Synopsis: The sensational true story of The National Enquirer, the infamous tabloid with a prescient grasp of its readers’ darkest curiosities.
Director: Mark Landsman
Running Length: 97 minutes
TMMM Score: (7/10)
Review: Several times a week, I have something I do called “visiting my sites” and I have to confess they are indeed internet websites that specialize in celebrity/entertainment gossip. Yes, I understand I’m actively feeding a gross beast that enables a bunch of pervy photographers and annoying average citizens to become pseudo-newsmakers but part of me just enjoys the mindless detox these precious moments give me. I put little to-no-stock in what is being reported and truth be told I’m much more interested in the behind-the-scenes wheeling and dealing of Hollywood business than actual personalities but still, a juicy tidbit is a juicy tidbit nonetheless.
What I’ve never been that into, though, are the so-called ‘rag mags’ that proliferated in supermarkets throughout the ‘70s and ‘80s, mostly because I was too young to care much about them at that time. I was a casual consumer of these tawdry tabloids that spoke of the latest celebrity love child or whatever soap star was a critical overeater, not to mention the more far out paps that told of botched plastic surgeries or bat boys born in Borneo. I never took them too seriously and it struck me odd that anyone would believe something so patently false and I definitely wouldn’t have thought in a million years there was any kind of serious journalism that was involved with these publications.
The granddaddy of all supermarket sensationalist reading, The National Enquirer, was often that last great impulse buy you succumbed to in the checkout lane and tossed in with your groceries. The new documentary, Scandalous: The True Story of the National Enquirer sheds light onto the inner workings of one of the all-time famous tabloids, and it’s an informative look at its creation, the people that helped sustain it during its rise, and what exacerbated its decline. Though candid interviews with former staff, director Mark Landsman takes audiences on a step-by-step walk through the history of how a paper that started as a local publication for New York readers became a nationally distributed water-cooler discussion fodder that was read and talked about around the world.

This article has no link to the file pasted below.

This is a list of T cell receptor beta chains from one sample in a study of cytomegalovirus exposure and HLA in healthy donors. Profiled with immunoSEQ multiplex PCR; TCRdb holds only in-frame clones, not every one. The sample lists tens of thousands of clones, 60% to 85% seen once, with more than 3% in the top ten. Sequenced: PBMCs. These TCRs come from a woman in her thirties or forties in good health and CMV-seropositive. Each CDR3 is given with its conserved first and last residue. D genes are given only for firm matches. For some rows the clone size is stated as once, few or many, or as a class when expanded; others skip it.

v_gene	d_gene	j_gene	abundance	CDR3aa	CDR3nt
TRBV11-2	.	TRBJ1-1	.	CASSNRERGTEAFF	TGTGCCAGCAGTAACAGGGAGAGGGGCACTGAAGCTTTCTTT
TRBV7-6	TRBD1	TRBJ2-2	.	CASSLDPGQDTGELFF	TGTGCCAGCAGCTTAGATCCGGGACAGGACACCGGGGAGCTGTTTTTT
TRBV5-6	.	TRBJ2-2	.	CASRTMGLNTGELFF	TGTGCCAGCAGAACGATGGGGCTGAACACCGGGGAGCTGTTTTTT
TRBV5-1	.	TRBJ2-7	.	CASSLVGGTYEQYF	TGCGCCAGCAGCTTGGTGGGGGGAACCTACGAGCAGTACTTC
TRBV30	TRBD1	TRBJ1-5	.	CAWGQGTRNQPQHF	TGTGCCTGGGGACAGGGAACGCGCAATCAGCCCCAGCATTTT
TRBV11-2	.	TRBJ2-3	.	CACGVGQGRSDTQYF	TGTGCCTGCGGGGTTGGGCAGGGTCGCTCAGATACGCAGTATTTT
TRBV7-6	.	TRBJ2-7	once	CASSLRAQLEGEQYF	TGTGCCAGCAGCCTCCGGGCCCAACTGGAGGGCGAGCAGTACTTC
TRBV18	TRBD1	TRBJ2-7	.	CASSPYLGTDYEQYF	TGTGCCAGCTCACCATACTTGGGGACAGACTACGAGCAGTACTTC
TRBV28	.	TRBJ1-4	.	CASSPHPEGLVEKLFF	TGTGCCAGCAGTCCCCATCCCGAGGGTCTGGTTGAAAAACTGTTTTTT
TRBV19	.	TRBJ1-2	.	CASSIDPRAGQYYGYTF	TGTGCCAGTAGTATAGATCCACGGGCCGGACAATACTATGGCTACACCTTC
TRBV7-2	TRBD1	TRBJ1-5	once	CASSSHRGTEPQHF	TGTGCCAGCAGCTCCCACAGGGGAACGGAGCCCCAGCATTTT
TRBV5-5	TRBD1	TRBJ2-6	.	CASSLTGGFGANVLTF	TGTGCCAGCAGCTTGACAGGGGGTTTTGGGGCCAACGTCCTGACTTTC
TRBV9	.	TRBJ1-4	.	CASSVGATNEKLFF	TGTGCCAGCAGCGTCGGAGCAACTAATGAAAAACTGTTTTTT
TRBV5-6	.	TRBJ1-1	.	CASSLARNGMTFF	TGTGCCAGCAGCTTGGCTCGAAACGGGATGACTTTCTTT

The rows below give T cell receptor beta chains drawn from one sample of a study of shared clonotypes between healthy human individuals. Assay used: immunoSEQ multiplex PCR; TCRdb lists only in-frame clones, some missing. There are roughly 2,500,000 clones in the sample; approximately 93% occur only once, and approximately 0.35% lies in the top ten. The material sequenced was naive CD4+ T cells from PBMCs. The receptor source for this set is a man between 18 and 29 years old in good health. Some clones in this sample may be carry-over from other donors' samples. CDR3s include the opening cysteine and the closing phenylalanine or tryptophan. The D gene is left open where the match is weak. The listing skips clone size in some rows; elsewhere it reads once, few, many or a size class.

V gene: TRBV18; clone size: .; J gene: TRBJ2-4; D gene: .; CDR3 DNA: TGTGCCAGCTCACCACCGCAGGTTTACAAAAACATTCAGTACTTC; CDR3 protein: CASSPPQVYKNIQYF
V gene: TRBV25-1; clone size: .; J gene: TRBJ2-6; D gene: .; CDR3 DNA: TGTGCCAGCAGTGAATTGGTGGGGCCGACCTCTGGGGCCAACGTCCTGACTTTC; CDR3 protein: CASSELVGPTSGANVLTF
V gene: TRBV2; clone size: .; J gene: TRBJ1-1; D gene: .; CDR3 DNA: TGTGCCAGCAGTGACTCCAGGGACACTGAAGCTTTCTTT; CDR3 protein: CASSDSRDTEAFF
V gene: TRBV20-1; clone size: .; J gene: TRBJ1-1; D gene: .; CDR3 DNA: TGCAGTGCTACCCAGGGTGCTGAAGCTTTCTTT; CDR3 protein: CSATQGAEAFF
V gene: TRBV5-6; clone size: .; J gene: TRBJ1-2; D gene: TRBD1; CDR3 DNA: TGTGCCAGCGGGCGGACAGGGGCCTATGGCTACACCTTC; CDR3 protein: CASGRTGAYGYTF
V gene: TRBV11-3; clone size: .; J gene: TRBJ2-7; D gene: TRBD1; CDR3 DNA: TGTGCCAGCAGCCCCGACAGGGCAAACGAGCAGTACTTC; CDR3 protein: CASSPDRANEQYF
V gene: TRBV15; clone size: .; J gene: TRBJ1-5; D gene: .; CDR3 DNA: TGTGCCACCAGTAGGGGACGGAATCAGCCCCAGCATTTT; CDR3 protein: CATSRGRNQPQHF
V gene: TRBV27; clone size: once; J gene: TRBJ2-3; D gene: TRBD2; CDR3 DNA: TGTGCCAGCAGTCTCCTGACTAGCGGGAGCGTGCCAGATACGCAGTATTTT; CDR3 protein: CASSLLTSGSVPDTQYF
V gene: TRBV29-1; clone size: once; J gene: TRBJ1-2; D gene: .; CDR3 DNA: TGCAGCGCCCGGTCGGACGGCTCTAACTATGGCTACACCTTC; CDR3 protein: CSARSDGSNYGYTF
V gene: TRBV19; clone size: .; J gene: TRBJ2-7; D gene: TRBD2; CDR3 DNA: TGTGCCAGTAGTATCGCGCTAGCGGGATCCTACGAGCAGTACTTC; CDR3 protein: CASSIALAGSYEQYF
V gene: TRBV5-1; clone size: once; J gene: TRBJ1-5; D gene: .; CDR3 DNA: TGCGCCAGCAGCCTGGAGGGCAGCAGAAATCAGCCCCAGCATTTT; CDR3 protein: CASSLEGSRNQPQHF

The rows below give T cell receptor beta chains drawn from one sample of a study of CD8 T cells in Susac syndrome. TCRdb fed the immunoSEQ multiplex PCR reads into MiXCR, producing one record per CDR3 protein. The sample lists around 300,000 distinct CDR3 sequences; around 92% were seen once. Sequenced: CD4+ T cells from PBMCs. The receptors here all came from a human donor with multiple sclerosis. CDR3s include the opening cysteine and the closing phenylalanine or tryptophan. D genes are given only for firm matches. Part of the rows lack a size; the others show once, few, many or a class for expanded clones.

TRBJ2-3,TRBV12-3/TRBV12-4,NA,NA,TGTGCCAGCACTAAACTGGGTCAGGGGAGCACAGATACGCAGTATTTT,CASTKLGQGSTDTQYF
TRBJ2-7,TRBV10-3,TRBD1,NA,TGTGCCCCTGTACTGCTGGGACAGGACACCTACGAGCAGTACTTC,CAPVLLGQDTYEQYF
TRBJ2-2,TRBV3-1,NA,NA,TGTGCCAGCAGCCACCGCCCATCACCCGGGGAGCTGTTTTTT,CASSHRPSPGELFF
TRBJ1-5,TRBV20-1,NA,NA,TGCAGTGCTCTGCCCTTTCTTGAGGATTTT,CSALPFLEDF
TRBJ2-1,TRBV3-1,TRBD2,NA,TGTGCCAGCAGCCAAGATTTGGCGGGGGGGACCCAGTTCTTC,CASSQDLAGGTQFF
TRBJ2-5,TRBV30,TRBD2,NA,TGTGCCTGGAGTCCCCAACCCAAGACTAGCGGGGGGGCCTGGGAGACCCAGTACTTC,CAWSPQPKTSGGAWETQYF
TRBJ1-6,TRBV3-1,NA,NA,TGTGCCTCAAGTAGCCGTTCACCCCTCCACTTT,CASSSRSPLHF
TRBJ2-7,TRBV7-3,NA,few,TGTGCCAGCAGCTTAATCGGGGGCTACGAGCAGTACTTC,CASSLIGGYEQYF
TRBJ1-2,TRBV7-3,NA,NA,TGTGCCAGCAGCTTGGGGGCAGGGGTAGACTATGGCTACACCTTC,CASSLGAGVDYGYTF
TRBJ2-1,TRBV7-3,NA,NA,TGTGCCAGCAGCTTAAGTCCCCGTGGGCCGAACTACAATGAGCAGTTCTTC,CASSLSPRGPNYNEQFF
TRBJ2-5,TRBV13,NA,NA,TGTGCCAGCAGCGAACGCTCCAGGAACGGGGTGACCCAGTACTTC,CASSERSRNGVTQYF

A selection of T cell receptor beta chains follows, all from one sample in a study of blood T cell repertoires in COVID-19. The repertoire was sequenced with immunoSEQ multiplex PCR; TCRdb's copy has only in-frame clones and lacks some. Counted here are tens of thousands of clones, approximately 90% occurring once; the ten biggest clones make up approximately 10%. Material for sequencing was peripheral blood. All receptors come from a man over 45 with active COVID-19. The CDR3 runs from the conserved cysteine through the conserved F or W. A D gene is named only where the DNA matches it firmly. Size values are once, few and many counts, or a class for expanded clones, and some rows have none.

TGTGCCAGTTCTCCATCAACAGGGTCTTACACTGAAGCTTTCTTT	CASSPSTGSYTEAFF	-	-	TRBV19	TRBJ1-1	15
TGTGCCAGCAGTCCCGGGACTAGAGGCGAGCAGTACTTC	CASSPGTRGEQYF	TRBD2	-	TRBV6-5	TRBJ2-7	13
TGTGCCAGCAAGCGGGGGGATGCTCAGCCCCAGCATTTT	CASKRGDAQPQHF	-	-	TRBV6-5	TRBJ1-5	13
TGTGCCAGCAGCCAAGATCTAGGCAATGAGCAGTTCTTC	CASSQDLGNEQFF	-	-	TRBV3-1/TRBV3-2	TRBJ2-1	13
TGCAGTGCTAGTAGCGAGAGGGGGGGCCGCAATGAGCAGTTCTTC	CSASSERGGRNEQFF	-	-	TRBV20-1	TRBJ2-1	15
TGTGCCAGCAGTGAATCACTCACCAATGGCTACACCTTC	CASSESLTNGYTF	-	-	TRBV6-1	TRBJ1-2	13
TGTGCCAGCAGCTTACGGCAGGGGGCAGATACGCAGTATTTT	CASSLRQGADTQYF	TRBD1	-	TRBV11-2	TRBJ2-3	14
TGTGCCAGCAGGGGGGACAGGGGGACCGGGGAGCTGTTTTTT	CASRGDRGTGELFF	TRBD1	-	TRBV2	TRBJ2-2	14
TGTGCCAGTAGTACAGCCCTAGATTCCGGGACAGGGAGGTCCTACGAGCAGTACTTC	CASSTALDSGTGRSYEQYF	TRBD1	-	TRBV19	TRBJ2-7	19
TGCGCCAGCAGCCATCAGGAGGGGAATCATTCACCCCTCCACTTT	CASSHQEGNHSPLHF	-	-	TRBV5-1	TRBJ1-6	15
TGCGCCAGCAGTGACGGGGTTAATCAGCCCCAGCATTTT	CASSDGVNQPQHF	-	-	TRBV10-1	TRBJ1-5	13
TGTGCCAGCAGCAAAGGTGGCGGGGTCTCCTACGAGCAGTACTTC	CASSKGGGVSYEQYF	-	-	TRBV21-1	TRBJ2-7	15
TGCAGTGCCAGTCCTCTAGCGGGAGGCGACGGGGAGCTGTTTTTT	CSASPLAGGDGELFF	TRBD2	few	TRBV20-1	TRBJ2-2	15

What began in 1926 as The New York Evening Enquirer was bought by Generoso Pope Jr., the son of a famous Italian newspaper magnate in 1952 and originally run as a salacious gross out mag featuring pictures of murders, sex, and death. (A warning. Though unrated, early in the film is a montage of pictures that are fairly grotesque and disturbing). Though circulation kept rising, it was when Pope wanted to expand into the growing suburban grocery market that he realized he had to tone down his content and center his magazine more on celebrities to appeal to housewives. Hiring a staff of ruthless journalists and giving them a healthy spending budget allowed this eager staff to go anywhere in the world to get a good story and pretty soon The National Enquirer gained a well-earned reputation for its lack of scruples.
Looking back on some of their work now, not many of the writers interviewed seem all that phased by the work they did because at the end of the day they were doing their job and often reporting the truth…as ugly as it may have been. Where celebrities were concerned, they took the stance (as many do) that once you are a celebrity there are certain privacies you give up in exchange for a life of fame and fortune. Landsman recounts Pope killing a story of Bob Hope’s extramarital affairs in exchange for one on one interviews with the entertainer in future magazines. There’s also an unpleasant section where the editors were exposed as having actively assisted in protecting the likes of Bill Cosby and Arnold Schwarzenegger when stories of their womanizing were growing while the stars were at the height of their popularity.
Where the film starts to reach an interesting peak/point is when it begins to center on the rise of Donald Trump and how he formed a symbiotic relationship early on with The National Enquirer. Often calling the magazine to give tips about his own life, the future President seemed to have some kind of special relationship with key executives and to watch evidence of this play out in clips is interesting to say the least. It’s clear Trump recognized the power of this “fake news” paper and used it to his advantage, whether The National Enquirer was aware of it fully at the time or not.
Fast moving and edited with precision, Scandalous: The True Story of the National Enquirer keeps things interesting by never staying in one place for too long. I wasn’t aware of just how many stories the paper provided some key bit of information about that went on to assist in a future criminal or civil trial, nor did I know the extent of its reach into the 2016 presidential race. Like its source subject, it’s not incredibly deep or complex but it’s involving nonetheless.